Heeeyyyy there, rock 'n' rollers! Find the '80s too weighty? Take a hike down the Pike, take a step to the hep, make a move to the groove . . . and retro on down to Rockville's hottest new nightclub, Studebaker's -- "the 'original' entertainment vehicle," as the club's slogan goes.
Leave your life style on the doorstep. Studebaker's, open here since July, is a never-never land of invented nostalgia, the gospel according to "American Graffiti." It's the myth of the malt shop, a movie-set cross between the soda fountain of the '40s and the curb-service cruise zones of the '50s.
The club (a high-concept franchise that originated in Atlanta in 1981) is done to drop-dead in diner deco. The shapes are shrugged-shoulders arch -- from the bullet-nosed 1950 Studebaker Champion out front to the dome-topped Wurlitzer 1015. The long twin bars are bumper-shaped, the glass-block deejay's booth is bowed, the chandeliers are layer-cake chrome.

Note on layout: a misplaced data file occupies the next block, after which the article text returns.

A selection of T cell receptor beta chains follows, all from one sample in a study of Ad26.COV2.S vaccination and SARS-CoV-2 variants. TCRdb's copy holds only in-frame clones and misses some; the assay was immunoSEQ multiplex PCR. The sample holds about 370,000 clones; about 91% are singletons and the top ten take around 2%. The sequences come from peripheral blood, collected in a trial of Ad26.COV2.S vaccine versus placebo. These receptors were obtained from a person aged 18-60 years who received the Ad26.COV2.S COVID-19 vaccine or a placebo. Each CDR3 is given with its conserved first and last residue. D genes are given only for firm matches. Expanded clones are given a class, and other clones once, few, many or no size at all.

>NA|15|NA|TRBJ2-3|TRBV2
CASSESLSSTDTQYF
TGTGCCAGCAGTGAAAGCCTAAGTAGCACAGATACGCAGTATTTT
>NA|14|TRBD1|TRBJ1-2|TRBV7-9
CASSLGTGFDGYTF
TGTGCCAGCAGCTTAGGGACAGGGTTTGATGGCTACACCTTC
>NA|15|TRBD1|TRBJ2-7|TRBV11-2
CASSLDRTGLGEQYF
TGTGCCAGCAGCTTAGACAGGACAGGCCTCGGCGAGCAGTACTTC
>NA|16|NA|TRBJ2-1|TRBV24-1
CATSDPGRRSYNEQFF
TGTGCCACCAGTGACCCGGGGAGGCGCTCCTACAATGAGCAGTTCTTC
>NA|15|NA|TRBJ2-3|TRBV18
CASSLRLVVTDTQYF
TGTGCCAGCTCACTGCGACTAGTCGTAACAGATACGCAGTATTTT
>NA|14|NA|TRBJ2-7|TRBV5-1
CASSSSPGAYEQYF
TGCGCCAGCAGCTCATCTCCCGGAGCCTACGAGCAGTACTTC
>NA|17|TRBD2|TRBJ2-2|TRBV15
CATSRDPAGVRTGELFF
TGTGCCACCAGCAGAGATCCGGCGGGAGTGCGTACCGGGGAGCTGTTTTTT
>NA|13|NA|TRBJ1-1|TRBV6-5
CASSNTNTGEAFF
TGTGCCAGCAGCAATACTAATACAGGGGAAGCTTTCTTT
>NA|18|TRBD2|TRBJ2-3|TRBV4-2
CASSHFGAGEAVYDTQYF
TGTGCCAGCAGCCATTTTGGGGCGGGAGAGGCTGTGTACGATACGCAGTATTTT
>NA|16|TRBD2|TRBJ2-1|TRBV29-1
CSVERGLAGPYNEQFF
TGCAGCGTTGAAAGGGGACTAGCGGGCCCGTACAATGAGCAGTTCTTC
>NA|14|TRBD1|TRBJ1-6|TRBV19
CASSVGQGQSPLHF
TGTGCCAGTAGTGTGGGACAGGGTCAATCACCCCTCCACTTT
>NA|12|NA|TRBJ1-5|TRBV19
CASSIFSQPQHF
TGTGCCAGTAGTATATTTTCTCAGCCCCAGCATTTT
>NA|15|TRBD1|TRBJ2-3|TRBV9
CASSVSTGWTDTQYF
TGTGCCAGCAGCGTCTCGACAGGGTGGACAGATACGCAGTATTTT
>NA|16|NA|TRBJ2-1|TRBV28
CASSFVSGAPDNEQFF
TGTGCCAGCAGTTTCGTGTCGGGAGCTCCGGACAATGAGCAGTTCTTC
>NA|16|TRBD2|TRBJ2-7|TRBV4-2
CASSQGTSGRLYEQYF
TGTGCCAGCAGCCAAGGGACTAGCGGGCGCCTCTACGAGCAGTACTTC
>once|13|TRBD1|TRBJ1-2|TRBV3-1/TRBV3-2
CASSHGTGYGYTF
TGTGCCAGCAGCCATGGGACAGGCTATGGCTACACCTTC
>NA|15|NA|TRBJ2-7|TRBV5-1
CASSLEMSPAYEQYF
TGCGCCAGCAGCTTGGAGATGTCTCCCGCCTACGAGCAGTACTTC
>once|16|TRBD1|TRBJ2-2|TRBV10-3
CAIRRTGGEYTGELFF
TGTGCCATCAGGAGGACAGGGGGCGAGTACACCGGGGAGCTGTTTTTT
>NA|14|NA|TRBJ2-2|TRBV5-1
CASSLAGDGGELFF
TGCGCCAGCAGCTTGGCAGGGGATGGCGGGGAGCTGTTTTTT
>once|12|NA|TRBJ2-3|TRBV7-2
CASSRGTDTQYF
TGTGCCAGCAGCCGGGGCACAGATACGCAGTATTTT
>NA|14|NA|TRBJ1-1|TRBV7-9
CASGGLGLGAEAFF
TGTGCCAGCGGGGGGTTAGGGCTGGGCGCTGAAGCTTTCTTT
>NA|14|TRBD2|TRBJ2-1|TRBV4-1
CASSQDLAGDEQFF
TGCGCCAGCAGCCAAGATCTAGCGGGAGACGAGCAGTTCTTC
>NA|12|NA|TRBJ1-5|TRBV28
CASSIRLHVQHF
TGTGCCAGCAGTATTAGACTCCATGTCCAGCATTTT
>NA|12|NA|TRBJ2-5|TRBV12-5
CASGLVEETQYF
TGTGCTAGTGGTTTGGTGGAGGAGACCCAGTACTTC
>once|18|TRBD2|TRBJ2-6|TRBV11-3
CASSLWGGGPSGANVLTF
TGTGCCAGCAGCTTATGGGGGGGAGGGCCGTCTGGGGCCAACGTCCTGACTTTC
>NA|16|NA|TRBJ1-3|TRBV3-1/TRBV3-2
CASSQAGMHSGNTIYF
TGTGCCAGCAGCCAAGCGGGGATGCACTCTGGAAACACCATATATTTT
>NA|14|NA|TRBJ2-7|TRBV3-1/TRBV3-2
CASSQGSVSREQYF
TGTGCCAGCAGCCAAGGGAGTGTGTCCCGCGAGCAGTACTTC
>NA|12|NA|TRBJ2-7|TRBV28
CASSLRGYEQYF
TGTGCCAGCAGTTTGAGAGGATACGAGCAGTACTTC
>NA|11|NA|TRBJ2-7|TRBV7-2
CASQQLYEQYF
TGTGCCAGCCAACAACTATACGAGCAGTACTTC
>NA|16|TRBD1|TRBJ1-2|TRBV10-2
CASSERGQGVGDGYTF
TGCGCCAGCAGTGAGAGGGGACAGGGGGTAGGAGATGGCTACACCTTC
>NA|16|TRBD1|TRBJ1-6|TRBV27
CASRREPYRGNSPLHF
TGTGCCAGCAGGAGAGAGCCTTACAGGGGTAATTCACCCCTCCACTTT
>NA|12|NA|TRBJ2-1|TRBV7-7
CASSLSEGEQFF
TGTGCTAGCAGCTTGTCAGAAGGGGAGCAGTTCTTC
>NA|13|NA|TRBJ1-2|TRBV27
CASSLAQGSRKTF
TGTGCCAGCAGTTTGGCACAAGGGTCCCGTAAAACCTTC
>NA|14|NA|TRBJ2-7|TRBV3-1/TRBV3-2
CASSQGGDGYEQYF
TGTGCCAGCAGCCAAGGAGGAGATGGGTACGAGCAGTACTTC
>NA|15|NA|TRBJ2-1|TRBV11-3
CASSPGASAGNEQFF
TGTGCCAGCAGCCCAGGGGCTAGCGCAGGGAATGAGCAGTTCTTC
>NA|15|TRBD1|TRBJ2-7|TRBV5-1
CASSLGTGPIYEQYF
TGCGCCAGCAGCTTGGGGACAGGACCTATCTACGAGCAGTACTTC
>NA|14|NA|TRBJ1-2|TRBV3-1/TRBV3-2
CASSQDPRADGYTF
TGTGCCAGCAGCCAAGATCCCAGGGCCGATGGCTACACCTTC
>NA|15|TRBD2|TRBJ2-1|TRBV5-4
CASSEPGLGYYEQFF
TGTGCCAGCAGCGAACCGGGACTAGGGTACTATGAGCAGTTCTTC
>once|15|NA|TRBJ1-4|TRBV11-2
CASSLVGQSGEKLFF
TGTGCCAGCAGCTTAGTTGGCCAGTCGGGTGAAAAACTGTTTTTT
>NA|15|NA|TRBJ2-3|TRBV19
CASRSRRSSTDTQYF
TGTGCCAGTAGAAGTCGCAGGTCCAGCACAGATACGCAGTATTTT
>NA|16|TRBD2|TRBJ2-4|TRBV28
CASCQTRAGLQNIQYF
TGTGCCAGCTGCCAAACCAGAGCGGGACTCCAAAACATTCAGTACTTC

And for all the fancy liquor bottles behind the bar, the effect is strictly Cherry Coke. Studebaker's has the Beatles on the wall, but "Beach Party" in its heart. Its pre-Fab fantasy is tentative, ambivalent, adolescent. White tile and pink neon, virgin ice and lipstick passion. Womb to tomb, haut to faux.
It hints of knotted ties and French foundations; of a time when the pop-shop bop looked like a pep rally (and the carhops dressed like cheerleaders), when drinking, not dancing, was dirty. In the current Pike psych, Studebaker's is a safe-sex sock hop. Rock around the block.